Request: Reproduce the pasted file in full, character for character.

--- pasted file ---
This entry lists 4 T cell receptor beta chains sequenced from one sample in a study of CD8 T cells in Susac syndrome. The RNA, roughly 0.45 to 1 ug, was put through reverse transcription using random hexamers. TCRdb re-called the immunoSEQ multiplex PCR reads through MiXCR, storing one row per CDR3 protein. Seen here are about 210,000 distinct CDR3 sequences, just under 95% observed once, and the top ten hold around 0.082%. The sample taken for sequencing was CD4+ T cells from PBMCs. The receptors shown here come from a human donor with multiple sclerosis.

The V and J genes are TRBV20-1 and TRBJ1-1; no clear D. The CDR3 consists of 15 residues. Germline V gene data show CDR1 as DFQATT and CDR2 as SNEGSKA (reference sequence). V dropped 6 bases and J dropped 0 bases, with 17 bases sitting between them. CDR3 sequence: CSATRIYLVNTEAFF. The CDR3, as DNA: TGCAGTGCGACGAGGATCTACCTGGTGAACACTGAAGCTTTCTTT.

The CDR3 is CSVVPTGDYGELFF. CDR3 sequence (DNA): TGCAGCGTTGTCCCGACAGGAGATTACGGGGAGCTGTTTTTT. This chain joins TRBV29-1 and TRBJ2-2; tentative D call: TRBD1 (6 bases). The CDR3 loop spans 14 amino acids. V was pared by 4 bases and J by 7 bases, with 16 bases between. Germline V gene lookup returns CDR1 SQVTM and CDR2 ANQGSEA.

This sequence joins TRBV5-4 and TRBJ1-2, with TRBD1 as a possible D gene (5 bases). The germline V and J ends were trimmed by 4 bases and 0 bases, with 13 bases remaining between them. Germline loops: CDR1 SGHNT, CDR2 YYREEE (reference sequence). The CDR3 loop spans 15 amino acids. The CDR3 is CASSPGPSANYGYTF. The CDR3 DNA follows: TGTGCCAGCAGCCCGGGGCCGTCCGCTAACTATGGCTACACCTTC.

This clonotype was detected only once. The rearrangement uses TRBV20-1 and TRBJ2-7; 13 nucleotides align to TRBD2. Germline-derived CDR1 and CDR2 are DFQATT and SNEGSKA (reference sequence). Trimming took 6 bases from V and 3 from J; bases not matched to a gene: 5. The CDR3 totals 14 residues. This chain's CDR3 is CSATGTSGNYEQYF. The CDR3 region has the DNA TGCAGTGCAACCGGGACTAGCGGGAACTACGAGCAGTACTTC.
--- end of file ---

This entry lists 4 T cell receptor beta chains sequenced from one sample in a study of CD8 T cells in Susac syndrome. The RNA, roughly 0.45 to 1 ug, was put through reverse transcription using random hexamers. TCRdb re-called the immunoSEQ multiplex PCR reads through MiXCR, storing one row per CDR3 protein. Seen here are about 210,000 distinct CDR3 sequences, just under 95% observed once, and the top ten hold around 0.082%. The sample taken for sequencing was CD4+ T cells from PBMCs. The receptors shown here come from a human donor with multiple sclerosis.

The V and J genes are TRBV20-1 and TRBJ1-1; no clear D. The CDR3 consists of 15 residues. Germline V gene data show CDR1 as DFQATT and CDR2 as SNEGSKA (reference sequence). V dropped 6 bases and J dropped 0 bases, with 17 bases sitting between them. CDR3 sequence: CSATRIYLVNTEAFF. The CDR3, as DNA: TGCAGTGCGACGAGGATCTACCTGGTGAACACTGAAGCTTTCTTT.

The CDR3 is CSVVPTGDYGELFF. CDR3 sequence (DNA): TGCAGCGTTGTCCCGACAGGAGATTACGGGGAGCTGTTTTTT. This chain joins TRBV29-1 and TRBJ2-2; tentative D call: TRBD1 (6 bases). The CDR3 loop spans 14 amino acids. V was pared by 4 bases and J by 7 bases, with 16 bases between. Germline V gene lookup returns CDR1 SQVTM and CDR2 ANQGSEA.

This sequence joins TRBV5-4 and TRBJ1-2, with TRBD1 as a possible D gene (5 bases). The germline V and J ends were trimmed by 4 bases and 0 bases, with 13 bases remaining between them. Germline loops: CDR1 SGHNT, CDR2 YYREEE (reference sequence). The CDR3 loop spans 15 amino acids. The CDR3 is CASSPGPSANYGYTF. The CDR3 DNA follows: TGTGCCAGCAGCCCGGGGCCGTCCGCTAACTATGGCTACACCTTC.

This clonotype was detected only once. The rearrangement uses TRBV20-1 and TRBJ2-7; 13 nucleotides align to TRBD2. Germline-derived CDR1 and CDR2 are DFQATT and SNEGSKA (reference sequence). Trimming took 6 bases from V and 3 from J; bases not matched to a gene: 5. The CDR3 totals 14 residues. This chain's CDR3 is CSATGTSGNYEQYF. The CDR3 region has the DNA TGCAGTGCAACCGGGACTAGCGGGAACTACGAGCAGTACTTC.